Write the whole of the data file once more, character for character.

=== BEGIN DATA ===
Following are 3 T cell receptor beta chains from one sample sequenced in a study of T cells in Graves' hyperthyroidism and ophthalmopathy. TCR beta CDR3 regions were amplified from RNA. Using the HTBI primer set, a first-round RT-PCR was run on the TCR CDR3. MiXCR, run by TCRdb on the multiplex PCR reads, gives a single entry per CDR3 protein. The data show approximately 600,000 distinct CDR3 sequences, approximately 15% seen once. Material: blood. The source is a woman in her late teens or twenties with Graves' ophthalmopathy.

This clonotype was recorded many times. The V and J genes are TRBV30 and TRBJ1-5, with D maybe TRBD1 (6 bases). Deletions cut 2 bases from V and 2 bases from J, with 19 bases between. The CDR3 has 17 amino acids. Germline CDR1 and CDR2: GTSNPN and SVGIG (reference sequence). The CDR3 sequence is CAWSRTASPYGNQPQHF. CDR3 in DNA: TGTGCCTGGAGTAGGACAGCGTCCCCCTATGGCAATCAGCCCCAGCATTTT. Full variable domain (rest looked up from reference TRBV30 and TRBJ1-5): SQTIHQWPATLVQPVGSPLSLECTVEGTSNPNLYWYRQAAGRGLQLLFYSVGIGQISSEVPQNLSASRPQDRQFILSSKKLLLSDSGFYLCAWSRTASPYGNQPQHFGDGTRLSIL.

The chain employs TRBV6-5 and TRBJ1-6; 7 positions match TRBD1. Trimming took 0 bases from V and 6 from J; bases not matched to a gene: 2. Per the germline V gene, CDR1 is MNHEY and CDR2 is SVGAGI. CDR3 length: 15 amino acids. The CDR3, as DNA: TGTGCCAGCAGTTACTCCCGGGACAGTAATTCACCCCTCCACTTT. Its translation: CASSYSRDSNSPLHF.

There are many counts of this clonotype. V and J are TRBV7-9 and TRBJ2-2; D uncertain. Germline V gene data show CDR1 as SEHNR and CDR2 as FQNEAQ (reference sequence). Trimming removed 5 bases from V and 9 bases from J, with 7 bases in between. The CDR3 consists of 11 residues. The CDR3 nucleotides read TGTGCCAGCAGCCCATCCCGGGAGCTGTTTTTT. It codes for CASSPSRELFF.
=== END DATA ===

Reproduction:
Following are 3 T cell receptor beta chains from one sample sequenced in a study of T cells in Graves' hyperthyroidism and ophthalmopathy. TCR beta CDR3 regions were amplified from RNA. Using the HTBI primer set, a first-round RT-PCR was run on the TCR CDR3. MiXCR, run by TCRdb on the multiplex PCR reads, gives a single entry per CDR3 protein. The data show approximately 600,000 distinct CDR3 sequences, approximately 15% seen once. Material: blood. The source is a woman in her late teens or twenties with Graves' ophthalmopathy.

This clonotype was recorded many times. The V and J genes are TRBV30 and TRBJ1-5, with D maybe TRBD1 (6 bases). Deletions cut 2 bases from V and 2 bases from J, with 19 bases between. The CDR3 has 17 amino acids. Germline CDR1 and CDR2: GTSNPN and SVGIG (reference sequence). The CDR3 sequence is CAWSRTASPYGNQPQHF. CDR3 in DNA: TGTGCCTGGAGTAGGACAGCGTCCCCCTATGGCAATCAGCCCCAGCATTTT. Full variable domain (rest looked up from reference TRBV30 and TRBJ1-5): SQTIHQWPATLVQPVGSPLSLECTVEGTSNPNLYWYRQAAGRGLQLLFYSVGIGQISSEVPQNLSASRPQDRQFILSSKKLLLSDSGFYLCAWSRTASPYGNQPQHFGDGTRLSIL.

The chain employs TRBV6-5 and TRBJ1-6; 7 positions match TRBD1. Trimming took 0 bases from V and 6 from J; bases not matched to a gene: 2. Per the germline V gene, CDR1 is MNHEY and CDR2 is SVGAGI. CDR3 length: 15 amino acids. The CDR3, as DNA: TGTGCCAGCAGTTACTCCCGGGACAGTAATTCACCCCTCCACTTT. Its translation: CASSYSRDSNSPLHF.

There are many counts of this clonotype. V and J are TRBV7-9 and TRBJ2-2; D uncertain. Germline V gene data show CDR1 as SEHNR and CDR2 as FQNEAQ (reference sequence). Trimming removed 5 bases from V and 9 bases from J, with 7 bases in between. The CDR3 consists of 11 residues. The CDR3 nucleotides read TGTGCCAGCAGCCCATCCCGGGAGCTGTTTTTT. It codes for CASSPSRELFF.